Select Language

Your car and potholes

It’s a proven fact that potholes can damage your car – even if you react in time to partially avoid them. And, while some damage is immediately visible, it might take you a while to notice that your car isn’t handling as well as it used to.

In general, there are two factors that directly impact the type and the severity of the damage caused by potholes to your car:

  • The speed that you hit the pothole;
  • The depth of the pothole.

So, what type of damage can potholes actually cause? What should you do if you hit a pothole? 

What damage can potholes cause?

Tyres 

When it comes to potholes, your tyres are the most vulnerable part of your car. Common problems from potholes include sidewall bulges, tread separation or a puncture. You might also experience uneven wear on your tyres as a result of their alignment being knocked out of position by the pothole, or damage to your rims due to a large or deep pothole.

How does a pothole cause this damage?

A sidewall bulge happens when your tyre hits a pothole and the impact separates the (normally) airtight liner of the tyre from the tyre sidewall, allowing air to seep into the carcass (or body) of the tyre. This causes a bubble in the sidewall which could blow out at any moment. Similarly, tread separation occurs when the tyre is compressed against the wheel when you hit the hard edge of the pothole, slicing the rubber. And, as the rims on most modern cars are aluminium, they are easily dented if you drive into a deep pothole.

What should you do if you notice damage to your tyres?

If you notice uneven wear on your tyres, it’s best to keep an eye on the situation. However, if you notice any other damage to your tyres, it’s recommended to get your tyres changed as soon as you can.

If your rims are dented, try and replace them sooner rather than later. A dented rim results in a poor seal between the rim and the tyre, which can lead to air leaks and flat tyres. 

How can you prevent pothole damage to your tyres?

Apart from avoiding potholes completely, the easiest way to help prevent damage from potholes is to make sure your tyres are correctly inflated.

Wheels

Your wheels are also vulnerable to damage from potholes. Potholes can cause bends, chips and cracks in your wheel, which will prevent your wheel from forming an airtight seal with the tyre. Additionally, a bent wheel won’t roll smoothly. It is worth mentioning that chips in your wheel are not always easy to spot, as they can be very small, located in one of the spokes or covered in brake dust and road grime.

Another potential wheel problem concerns wheel alignment. Hitting the hard edge of a pothole can jar your steering system, causing misalignment to your wheels. You might only notice this damage when your car pulls to one side or another or the steering isn’t as responsive as it used to be.

What should you do if you notice damage to your wheels?

Cracked or chipped wheels have the potential to be a major issue, so it’s best to completely replace them. Bent wheels can sometimes be repaired. If you suspect your wheels are misaligned, for safety reasons it is important to get them checked and corrected quickly.

Steering and suspension

Your suspension smooths the bumps in the road, so you don’t feel them. However, a sudden impact with a pothole can give your suspension a knock, causing a variety of problems. Signs that there is a problem with your suspension include: your car pulling in one direction; the handling feeling loose; uneven tyre wear; or unusual vibrations and sounds.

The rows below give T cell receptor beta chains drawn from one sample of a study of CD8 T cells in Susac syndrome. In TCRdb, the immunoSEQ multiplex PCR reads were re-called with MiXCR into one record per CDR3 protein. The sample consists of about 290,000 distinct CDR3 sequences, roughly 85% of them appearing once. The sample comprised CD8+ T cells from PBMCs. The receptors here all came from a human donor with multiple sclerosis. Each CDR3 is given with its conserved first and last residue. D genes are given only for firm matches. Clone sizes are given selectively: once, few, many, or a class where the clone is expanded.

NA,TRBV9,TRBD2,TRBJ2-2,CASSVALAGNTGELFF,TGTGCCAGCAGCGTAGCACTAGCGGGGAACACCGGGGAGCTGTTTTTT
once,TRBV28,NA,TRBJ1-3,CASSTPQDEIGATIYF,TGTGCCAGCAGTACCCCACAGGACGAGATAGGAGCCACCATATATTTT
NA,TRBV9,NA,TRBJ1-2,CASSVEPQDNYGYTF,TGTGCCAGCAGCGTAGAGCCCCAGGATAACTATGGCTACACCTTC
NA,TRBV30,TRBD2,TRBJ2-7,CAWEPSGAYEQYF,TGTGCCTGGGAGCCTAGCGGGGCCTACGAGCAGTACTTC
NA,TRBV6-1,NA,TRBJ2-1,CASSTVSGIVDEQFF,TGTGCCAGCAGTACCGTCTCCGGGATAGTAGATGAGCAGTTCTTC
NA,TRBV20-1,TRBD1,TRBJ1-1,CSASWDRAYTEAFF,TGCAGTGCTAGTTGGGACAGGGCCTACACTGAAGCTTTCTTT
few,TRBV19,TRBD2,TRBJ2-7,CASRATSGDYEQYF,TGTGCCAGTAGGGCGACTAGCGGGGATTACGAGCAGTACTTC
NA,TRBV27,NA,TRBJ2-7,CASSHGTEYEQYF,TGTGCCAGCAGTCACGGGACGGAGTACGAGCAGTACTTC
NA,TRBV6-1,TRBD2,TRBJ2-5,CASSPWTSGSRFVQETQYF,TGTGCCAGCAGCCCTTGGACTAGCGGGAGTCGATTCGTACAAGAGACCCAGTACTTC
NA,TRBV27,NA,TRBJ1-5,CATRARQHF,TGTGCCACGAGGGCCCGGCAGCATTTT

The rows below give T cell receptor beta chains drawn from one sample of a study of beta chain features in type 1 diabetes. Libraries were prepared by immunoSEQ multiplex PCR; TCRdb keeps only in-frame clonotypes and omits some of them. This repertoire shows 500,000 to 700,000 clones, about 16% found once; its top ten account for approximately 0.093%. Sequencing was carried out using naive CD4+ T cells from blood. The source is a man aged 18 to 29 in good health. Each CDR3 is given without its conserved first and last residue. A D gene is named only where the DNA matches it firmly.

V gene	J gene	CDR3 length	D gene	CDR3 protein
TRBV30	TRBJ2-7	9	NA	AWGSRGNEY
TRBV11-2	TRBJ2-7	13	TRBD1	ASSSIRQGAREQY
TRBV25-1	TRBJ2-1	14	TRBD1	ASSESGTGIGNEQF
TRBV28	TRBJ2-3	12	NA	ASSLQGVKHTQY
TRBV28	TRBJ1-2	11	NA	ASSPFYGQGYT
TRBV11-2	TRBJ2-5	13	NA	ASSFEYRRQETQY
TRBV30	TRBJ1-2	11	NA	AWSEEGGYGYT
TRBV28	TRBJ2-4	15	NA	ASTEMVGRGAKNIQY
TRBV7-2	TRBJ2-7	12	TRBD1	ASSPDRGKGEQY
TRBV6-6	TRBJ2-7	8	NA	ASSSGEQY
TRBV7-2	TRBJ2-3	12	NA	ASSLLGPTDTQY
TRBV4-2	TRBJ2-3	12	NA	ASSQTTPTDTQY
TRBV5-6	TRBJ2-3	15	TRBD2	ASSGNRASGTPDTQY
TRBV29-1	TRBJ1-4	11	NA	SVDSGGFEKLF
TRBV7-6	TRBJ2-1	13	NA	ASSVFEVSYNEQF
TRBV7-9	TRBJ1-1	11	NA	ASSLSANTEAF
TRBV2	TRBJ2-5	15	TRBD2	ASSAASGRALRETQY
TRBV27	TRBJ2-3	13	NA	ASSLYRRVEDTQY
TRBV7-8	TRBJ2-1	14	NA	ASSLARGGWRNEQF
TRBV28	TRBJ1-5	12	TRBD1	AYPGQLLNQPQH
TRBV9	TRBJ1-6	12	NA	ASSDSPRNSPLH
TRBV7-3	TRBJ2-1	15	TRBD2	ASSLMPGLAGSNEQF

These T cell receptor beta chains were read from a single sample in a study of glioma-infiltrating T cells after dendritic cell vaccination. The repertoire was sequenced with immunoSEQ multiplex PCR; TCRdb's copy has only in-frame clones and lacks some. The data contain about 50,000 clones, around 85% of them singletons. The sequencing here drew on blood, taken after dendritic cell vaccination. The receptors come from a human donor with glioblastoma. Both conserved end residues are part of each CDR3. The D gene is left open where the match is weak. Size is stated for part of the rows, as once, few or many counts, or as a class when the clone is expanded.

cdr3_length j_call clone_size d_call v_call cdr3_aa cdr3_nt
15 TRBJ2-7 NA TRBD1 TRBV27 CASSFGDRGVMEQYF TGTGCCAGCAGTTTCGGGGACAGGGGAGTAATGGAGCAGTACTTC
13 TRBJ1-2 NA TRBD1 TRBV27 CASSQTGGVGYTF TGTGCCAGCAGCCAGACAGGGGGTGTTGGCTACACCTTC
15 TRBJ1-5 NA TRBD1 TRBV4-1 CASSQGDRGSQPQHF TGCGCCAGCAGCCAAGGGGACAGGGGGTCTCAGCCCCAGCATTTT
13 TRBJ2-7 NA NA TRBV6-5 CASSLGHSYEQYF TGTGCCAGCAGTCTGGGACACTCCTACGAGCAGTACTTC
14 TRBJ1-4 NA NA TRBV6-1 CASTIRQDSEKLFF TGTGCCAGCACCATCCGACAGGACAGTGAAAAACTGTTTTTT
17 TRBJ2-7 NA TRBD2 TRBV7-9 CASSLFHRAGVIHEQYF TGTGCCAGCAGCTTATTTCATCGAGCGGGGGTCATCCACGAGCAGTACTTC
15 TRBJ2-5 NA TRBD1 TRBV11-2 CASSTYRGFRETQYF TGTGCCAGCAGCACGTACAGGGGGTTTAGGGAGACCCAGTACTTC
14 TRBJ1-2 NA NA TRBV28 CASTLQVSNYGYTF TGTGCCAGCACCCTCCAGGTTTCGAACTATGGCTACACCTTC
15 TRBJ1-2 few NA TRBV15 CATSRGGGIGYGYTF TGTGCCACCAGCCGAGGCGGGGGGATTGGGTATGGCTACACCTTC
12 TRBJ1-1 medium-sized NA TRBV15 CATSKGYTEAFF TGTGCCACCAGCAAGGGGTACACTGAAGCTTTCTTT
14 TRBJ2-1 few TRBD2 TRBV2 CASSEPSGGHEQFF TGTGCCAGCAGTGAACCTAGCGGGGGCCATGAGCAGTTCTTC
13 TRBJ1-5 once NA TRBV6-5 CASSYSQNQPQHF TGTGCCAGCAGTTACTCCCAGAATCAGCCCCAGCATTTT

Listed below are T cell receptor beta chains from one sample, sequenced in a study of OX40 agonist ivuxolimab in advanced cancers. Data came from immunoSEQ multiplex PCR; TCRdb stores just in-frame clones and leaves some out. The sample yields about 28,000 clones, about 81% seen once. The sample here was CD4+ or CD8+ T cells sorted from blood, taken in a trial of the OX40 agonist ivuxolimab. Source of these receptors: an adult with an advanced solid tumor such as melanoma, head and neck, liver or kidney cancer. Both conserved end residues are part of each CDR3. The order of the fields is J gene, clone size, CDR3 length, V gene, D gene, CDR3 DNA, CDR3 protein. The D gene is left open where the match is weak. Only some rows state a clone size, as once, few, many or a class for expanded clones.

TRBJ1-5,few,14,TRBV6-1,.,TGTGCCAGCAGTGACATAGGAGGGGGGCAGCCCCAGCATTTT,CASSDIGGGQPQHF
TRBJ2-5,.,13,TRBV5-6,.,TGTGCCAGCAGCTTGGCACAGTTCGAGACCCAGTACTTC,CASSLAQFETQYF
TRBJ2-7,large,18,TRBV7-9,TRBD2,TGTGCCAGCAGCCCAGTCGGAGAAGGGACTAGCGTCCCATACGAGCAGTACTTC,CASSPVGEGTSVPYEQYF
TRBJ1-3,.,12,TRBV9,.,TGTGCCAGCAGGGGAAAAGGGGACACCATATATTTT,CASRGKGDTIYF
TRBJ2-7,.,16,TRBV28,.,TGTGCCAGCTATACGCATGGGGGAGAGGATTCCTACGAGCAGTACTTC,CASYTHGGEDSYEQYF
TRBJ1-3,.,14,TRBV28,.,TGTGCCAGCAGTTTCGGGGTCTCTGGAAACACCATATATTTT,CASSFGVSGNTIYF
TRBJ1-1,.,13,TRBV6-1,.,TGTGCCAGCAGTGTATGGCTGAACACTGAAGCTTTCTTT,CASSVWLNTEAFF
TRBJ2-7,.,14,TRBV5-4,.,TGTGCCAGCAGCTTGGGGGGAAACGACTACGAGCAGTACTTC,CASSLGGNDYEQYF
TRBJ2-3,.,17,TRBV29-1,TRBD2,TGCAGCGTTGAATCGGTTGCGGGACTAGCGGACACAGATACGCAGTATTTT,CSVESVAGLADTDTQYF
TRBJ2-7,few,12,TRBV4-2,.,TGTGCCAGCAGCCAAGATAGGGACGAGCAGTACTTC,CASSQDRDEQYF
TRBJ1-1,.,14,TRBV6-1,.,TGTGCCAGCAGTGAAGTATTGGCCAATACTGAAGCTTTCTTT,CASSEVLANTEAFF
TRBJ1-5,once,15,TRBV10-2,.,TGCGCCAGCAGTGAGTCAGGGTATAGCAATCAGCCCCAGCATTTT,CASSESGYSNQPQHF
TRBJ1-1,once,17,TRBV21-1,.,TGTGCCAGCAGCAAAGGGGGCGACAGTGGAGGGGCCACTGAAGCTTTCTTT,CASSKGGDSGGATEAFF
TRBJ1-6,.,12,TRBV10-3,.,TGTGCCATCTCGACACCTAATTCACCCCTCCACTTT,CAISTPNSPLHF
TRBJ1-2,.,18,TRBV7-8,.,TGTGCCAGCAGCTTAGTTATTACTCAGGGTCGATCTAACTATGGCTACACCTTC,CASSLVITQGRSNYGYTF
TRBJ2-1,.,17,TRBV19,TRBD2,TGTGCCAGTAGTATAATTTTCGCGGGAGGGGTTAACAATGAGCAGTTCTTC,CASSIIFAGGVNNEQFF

How does a pothole cause this damage?

Potholes cause damage when the initial force of hitting the pothole travels through your tyres into the components of your steering and suspension system (i.e. shock absorbers, springs, tie rod ends, control arms, etc.). Repeated jolts from potholes can accelerate the rate of wear and tear on your steering and suspension system.

What should you do if you notice damage to your steering and suspension?

Most steering and suspension problems can be fixed by replacing the worn or damaged part. As damage to your steering and suspension systems can put your safety at risk, it is recommended to get this looked at quickly.

Undercarriage, body and exhaust

Cars with a low ride height have better handling, but are also more likely to be damaged by potholes. Cosmetic damage from potholes includes scrapes on low-hanging bumpers or side skirts. More serious damage includes scrapes along your undercarriage that cause rust and leaks or holes being ripped in your exhaust pipes, muffler or catalytic converter. If you do damage your exhaust pipes, there will be a lot of noise and possibly a loss of power. There’s also a good chance your exhaust will start to expel harmful pollution, including possibly leaking exhaust fumes into the cabin, which is potentially serious for your health.

What should you do if you notice damage to your undercarriage, body and exhaust?

If you notice a problem with your exhaust, it is recommended to get it fixed straightaway due to the environmental and health risks. Leaks from your undercarriage should also be investigated and repaired. However, there is no rush to repair cosmetic damage done to bumpers and side skirts.

 

The content contained in this article is for entertainment and informational purposes only and should not be used in lieu of seeking professional advice from a certified technician or mechanic. We encourage you to consult with a certified technician or mechanic if you have specific questions or concerns relating to any of the topics covered herein. Under no circumstances will we be liable for any loss or damage caused by your reliance on any content.

RELATED ARTICLES


Post-race wheel check


Read more


Common sign of suspension problems


Read more


How long do wheel bearings last?


Read more


Camber, caster and toe on an oval track


Read more